Bob Clark has to have enjoyed one of the more varied and uncommon directorial careers in big screen history. His early work included a triumvirate of dark thrillers, one of which, “Black Christmas” is arguably the first slasher film (apologies to “Psycho”, “Dementia 13” and every Giallo made before 1974). In 1982, Clark directed one of the most successful raunchy teen comedies ever with “Porky’s” ; a year later he helmed perhaps the most beloved Yuletide movie of all time “A Christmas Story”. Reports vary, but it is clear that on some level Bob Clark helped John Carpenter to kick his career in to overdrive by providing a leg up with getting “Halloween” made. Clark also directed “Rhinestone”, a move that helped Sylvester Stallone down shift his career from 6th gear to 1st. “Turk 182”, “Baby Geniuses”, “Children Shouldn’t Play with Dead Things”, “From the Hip”; his resume is impressive in it’s ability to confound on the question of his vision. What is clear from watching his films is while no one could accuse Clark of being an auteur who employed an identifiable set of aesthetics and themes through his work, Bob knew how to tell more than one kind of story. “Deathdream” aka “Dead of Night” is further proof of that fact.
The film begins in the jungles of Vietnam where young Andy and his hometown compatriot Darren are gravely wounded during a nighttime firefight. Back in the American South Andy’s threadbare family realizes their greatest fears when the receive word that he has been killed in action. His mother Christine refuses to accept the military’s word, sensing that Andy is still alive. Andy’s father Charles and sister Cathy try to console and convince Christine while struggling with their own grief. Then something odd happens, Andy returns home. The family’s delight is quickly tempered when it becomes clear that their son and brother has not returned from combat emotionally intact. They work to ease him back into polite society but Andy’s odd behavior, including killing their dog, threatens to dismantle the family entirely. Things go from strange to downright bizarre when Andy's body begins to age rapidly and he is implicated in the killing of a truck driver. Charles and Christine wrestle with protecting their son and confronting what Andy has really become, but the choice is not theirs to make.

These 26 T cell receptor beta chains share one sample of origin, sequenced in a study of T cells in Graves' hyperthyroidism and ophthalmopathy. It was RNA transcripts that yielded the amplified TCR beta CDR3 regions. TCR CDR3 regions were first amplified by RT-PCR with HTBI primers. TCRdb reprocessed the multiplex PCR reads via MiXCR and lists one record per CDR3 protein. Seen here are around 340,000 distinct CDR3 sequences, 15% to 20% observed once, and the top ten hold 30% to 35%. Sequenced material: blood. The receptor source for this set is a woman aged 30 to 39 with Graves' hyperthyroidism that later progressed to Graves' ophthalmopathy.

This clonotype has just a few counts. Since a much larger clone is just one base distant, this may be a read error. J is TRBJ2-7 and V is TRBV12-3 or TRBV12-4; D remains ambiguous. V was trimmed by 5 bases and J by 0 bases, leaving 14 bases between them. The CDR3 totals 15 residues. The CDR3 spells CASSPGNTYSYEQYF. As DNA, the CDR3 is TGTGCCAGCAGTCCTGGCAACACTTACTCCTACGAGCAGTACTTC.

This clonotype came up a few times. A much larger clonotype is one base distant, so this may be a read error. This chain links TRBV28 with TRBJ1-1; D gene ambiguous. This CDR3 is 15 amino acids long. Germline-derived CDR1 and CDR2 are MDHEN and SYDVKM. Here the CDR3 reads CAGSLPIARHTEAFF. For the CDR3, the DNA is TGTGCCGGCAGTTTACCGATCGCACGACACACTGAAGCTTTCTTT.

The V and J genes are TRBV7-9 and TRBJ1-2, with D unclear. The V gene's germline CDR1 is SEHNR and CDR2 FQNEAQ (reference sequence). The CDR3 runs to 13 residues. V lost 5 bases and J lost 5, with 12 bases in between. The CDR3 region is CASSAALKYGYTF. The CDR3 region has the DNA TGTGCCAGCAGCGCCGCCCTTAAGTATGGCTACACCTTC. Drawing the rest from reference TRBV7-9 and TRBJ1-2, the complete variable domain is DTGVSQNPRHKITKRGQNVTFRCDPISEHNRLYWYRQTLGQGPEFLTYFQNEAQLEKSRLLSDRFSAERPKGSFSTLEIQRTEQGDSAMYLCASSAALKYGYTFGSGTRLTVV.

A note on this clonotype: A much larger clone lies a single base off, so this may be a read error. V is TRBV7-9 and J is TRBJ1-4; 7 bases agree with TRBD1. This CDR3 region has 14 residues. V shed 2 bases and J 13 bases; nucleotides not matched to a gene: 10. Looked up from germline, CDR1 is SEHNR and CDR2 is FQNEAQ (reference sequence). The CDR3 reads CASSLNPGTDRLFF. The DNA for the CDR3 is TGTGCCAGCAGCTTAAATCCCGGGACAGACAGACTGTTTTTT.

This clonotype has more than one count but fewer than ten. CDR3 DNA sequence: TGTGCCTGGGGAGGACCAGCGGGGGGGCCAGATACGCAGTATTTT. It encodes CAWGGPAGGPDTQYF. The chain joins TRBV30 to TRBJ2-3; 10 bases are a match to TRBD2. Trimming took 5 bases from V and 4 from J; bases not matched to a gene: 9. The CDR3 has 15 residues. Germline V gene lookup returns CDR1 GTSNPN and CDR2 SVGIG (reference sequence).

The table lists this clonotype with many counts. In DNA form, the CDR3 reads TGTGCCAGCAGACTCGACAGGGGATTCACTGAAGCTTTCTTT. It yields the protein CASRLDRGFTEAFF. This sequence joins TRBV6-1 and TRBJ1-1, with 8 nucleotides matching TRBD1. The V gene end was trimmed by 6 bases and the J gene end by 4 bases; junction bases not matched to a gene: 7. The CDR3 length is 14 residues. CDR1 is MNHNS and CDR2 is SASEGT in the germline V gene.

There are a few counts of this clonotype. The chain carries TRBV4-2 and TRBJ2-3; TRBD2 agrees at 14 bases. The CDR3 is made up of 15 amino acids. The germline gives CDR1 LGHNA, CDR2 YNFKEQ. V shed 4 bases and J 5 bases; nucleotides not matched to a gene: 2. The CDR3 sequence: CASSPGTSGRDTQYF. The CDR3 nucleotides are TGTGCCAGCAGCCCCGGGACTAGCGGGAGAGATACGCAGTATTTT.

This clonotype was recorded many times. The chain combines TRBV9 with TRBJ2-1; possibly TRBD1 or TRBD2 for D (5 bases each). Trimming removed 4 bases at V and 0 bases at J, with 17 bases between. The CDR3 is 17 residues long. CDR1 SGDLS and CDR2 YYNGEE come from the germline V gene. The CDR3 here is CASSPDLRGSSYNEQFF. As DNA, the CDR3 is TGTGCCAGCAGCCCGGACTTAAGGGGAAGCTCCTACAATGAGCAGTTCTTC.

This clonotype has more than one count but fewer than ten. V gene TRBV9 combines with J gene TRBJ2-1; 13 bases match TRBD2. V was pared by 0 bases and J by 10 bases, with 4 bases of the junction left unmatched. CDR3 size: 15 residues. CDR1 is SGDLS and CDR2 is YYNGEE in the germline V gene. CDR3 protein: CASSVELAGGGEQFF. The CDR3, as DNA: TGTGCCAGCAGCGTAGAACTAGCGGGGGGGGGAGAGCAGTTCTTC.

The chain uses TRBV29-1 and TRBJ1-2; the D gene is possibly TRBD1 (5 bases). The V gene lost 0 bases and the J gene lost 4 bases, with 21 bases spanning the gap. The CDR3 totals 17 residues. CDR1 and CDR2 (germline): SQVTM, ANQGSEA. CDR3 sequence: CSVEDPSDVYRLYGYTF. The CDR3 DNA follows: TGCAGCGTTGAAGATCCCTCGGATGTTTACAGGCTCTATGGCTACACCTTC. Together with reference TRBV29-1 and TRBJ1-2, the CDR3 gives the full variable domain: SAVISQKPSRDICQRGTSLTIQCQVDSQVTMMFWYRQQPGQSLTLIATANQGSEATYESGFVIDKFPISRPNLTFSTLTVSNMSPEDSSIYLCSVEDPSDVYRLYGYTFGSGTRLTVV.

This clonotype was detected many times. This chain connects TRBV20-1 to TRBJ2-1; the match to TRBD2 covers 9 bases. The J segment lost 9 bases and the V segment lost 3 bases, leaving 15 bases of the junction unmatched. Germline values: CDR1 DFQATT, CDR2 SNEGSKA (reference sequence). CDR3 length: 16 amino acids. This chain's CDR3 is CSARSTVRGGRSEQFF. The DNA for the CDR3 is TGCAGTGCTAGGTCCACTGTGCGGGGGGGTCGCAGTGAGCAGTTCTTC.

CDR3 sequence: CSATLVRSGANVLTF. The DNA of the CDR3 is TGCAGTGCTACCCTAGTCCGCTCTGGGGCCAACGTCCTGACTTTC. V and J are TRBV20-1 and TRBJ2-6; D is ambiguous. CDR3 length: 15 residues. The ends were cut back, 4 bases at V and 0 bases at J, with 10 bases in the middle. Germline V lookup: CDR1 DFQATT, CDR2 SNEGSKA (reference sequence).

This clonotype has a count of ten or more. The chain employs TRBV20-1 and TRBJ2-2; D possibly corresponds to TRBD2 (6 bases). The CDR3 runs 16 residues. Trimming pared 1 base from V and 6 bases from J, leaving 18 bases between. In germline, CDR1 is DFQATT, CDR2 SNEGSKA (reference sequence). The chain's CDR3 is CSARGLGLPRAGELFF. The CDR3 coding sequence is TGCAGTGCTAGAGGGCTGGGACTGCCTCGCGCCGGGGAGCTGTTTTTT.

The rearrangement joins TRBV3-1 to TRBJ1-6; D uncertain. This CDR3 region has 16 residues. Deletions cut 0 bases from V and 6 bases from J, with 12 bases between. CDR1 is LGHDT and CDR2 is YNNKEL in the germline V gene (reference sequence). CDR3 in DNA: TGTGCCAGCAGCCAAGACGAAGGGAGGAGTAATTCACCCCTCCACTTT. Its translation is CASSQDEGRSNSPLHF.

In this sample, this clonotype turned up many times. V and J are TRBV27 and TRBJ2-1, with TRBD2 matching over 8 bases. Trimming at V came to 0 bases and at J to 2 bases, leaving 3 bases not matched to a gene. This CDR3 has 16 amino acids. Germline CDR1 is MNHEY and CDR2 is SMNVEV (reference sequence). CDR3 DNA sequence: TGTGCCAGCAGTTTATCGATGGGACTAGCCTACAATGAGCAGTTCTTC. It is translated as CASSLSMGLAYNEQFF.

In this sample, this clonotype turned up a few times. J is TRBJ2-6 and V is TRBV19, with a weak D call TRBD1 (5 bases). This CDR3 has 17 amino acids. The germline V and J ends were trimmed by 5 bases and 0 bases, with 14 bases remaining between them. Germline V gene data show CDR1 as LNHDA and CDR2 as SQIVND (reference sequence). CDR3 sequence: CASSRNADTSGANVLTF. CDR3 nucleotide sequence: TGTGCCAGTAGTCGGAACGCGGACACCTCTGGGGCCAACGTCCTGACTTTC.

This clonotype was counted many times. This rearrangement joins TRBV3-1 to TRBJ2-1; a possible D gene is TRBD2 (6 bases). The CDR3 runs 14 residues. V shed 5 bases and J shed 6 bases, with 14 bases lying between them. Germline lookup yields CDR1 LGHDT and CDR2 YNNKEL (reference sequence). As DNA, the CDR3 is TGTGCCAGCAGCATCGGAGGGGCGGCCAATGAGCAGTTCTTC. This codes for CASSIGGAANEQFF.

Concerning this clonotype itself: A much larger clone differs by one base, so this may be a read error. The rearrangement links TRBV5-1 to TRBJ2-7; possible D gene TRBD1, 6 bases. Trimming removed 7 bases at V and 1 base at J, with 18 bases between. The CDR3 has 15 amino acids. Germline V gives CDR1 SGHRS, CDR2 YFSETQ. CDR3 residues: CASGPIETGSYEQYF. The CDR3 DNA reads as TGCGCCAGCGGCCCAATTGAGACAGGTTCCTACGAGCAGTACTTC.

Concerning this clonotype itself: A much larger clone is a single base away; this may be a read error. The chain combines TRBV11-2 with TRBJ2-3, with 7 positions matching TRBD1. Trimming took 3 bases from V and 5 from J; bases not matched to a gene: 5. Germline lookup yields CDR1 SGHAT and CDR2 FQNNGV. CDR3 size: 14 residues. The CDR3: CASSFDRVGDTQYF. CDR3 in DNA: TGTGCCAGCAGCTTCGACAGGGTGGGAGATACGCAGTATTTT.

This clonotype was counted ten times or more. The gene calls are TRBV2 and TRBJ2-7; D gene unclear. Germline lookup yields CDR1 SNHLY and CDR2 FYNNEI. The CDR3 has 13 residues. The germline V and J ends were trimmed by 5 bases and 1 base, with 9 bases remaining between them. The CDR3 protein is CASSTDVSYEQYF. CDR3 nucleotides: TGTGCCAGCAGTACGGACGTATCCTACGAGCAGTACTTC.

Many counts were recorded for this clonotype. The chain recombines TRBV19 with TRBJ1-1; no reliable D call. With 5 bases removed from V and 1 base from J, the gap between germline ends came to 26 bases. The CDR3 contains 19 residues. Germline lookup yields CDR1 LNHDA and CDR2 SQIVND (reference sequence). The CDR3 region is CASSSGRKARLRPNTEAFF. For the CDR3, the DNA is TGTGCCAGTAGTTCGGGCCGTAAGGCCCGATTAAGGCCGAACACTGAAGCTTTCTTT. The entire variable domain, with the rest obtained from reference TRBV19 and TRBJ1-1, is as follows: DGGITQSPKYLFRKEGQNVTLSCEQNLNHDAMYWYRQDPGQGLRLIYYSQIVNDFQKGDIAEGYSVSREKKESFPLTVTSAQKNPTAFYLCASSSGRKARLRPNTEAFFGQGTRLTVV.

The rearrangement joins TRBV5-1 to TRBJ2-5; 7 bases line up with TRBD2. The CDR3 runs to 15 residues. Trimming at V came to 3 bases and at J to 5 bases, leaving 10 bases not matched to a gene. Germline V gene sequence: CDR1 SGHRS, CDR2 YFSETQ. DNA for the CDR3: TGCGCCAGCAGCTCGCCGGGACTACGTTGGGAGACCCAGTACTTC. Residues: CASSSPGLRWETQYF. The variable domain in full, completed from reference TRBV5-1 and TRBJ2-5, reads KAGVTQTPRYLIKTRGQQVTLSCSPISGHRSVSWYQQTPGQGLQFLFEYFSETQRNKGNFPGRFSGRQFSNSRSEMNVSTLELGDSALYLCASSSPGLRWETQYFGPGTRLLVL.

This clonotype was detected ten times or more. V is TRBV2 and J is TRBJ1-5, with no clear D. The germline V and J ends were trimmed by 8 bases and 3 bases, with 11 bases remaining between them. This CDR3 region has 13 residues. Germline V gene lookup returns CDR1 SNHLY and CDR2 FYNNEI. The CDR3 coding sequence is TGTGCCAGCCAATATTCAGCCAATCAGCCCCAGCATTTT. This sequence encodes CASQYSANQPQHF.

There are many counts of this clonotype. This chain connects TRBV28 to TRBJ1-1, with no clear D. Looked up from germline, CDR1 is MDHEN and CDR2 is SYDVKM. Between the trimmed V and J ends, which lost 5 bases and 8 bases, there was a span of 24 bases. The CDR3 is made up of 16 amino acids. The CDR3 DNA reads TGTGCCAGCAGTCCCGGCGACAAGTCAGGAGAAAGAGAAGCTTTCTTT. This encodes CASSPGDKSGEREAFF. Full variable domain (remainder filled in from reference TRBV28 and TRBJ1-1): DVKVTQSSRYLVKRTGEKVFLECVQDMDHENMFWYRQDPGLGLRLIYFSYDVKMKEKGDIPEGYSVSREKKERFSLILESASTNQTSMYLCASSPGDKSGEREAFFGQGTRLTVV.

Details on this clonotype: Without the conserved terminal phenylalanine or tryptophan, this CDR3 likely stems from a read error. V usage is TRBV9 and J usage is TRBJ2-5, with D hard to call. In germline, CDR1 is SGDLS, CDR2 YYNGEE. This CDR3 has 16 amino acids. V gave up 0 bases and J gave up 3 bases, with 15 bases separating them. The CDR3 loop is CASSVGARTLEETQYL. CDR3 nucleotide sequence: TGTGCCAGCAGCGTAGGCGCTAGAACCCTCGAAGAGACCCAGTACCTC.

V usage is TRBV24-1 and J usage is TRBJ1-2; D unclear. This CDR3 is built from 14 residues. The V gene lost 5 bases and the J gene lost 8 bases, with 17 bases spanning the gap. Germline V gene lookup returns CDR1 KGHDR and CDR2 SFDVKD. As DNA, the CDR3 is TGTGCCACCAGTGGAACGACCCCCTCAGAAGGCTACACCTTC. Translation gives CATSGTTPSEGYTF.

I really enjoy “Black Christmas” and have a place in my heart for “Children Shouldn’t Play with Dead Things” but I think that “Deathdream” is Bob Clark’s most impressive horror film. The reason for this is that it manages to be chilling as it simultaneously envelopes its characters and viewers in the plaintive, often tragic circumstances that befell many combat soldiers returning from Southeast Asia. That Clark does this with an understated zombie/vampire hybrid story is both novel and cunning. Perhaps no human condition can better approximate what it would be like to be a walking corpse than paralyzing PTSD. Richard Backus as Andy does an incredible job of conveying a lifeless ambiguity that seems entirely plausible for both a person lost in the fog of combat shock as well as a zombie in a blood trance. Andy emerges from his haze periodically to illustrate that his subsumed humanity is still fighting towards the light. The way Backus handles the transitions as well as Andy’s crazed moments makes the performance moving as well as chilling; a rare feat and one that worth the price of admission by itself.
“Deathdream” has its limitations and a lot of these are down to Clark’s lack of a discernible style. The framing is occasionally sloppy and almost always unremarkable, as is the lighting. The greatest exception to this is in the early going with several haunting POV shots and some good high frame-rate shooting. Otherwise the film has a non-realist flatness to it that may be off-putting to many who are accustomed to highly stylized modern horror offerings. The music alternates between workably weird and disruptively melodramatic. Additionally the editing or perhaps a lack of coverage creates a lot of abrupt transitions which rob the audience of consideration and the film of adequate pacing and atmosphere.
The sound design is very interesting in spots, there’s some great early make-up FX work by Tom Savini and the mis-en-scene is subtely impressive. The latter is done without any flare with regards to production design but rather with small indicators. The best of these is a simple Scooby-Doo switchplate cover in Andy’s room. It’s a overlookable thing, but one that helps us understand that when Andy left for Vietnam he was still very much a boy. Rather than returning from combat an adult , he came home a shattered child because he was asked to try and become a man in a circumstance where healthy development is nearly impossible.
Seemingly simple touches like these that carry so much weight are what frustrate me most about Bob Clark. The guy had an acute understanding of film language and symbolism, but often seemed to deny his movies greater artistic and critical acclaim by taking cheap or easy routes out of certain production problems. The good news is that with “Deathdream” his shortcuts, while annoying, don’t keep it from being a very good horror film about America’s inability to cope with soldiers returning home from inhumane conditions.